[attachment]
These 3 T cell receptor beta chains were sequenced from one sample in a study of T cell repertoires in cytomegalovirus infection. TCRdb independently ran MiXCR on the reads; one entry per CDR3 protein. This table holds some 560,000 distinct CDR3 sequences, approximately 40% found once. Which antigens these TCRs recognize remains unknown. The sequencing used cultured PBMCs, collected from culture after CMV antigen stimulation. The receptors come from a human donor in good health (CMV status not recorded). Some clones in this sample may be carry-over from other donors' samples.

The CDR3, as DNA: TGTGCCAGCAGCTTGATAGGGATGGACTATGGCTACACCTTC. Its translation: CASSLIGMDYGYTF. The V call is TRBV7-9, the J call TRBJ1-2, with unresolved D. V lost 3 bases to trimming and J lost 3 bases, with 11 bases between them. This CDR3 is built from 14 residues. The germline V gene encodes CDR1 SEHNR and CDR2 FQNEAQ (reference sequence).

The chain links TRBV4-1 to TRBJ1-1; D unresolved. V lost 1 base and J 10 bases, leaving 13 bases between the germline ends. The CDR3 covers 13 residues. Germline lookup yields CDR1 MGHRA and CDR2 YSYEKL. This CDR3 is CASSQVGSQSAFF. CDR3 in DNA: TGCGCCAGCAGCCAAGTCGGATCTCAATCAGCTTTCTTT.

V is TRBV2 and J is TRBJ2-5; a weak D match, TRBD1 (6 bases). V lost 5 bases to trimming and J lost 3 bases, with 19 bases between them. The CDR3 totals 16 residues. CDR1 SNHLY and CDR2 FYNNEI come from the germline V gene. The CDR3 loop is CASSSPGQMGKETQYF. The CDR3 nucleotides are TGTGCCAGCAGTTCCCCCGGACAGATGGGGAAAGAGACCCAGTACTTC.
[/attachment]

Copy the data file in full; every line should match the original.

These 3 T cell receptor beta chains were sequenced from one sample in a study of T cell repertoires in cytomegalovirus infection. TCRdb independently ran MiXCR on the reads; one entry per CDR3 protein. This table holds some 560,000 distinct CDR3 sequences, approximately 40% found once. Which antigens these TCRs recognize remains unknown. The sequencing used cultured PBMCs, collected from culture after CMV antigen stimulation. The receptors come from a human donor in good health (CMV status not recorded). Some clones in this sample may be carry-over from other donors' samples.

The CDR3, as DNA: TGTGCCAGCAGCTTGATAGGGATGGACTATGGCTACACCTTC. Its translation: CASSLIGMDYGYTF. The V call is TRBV7-9, the J call TRBJ1-2, with unresolved D. V lost 3 bases to trimming and J lost 3 bases, with 11 bases between them. This CDR3 is built from 14 residues. The germline V gene encodes CDR1 SEHNR and CDR2 FQNEAQ (reference sequence).

The chain links TRBV4-1 to TRBJ1-1; D unresolved. V lost 1 base and J 10 bases, leaving 13 bases between the germline ends. The CDR3 covers 13 residues. Germline lookup yields CDR1 MGHRA and CDR2 YSYEKL. This CDR3 is CASSQVGSQSAFF. CDR3 in DNA: TGCGCCAGCAGCCAAGTCGGATCTCAATCAGCTTTCTTT.

V is TRBV2 and J is TRBJ2-5; a weak D match, TRBD1 (6 bases). V lost 5 bases to trimming and J lost 3 bases, with 19 bases between them. The CDR3 totals 16 residues. CDR1 SNHLY and CDR2 FYNNEI come from the germline V gene. The CDR3 loop is CASSSPGQMGKETQYF. The CDR3 nucleotides are TGTGCCAGCAGTTCCCCCGGACAGATGGGGAAAGAGACCCAGTACTTC.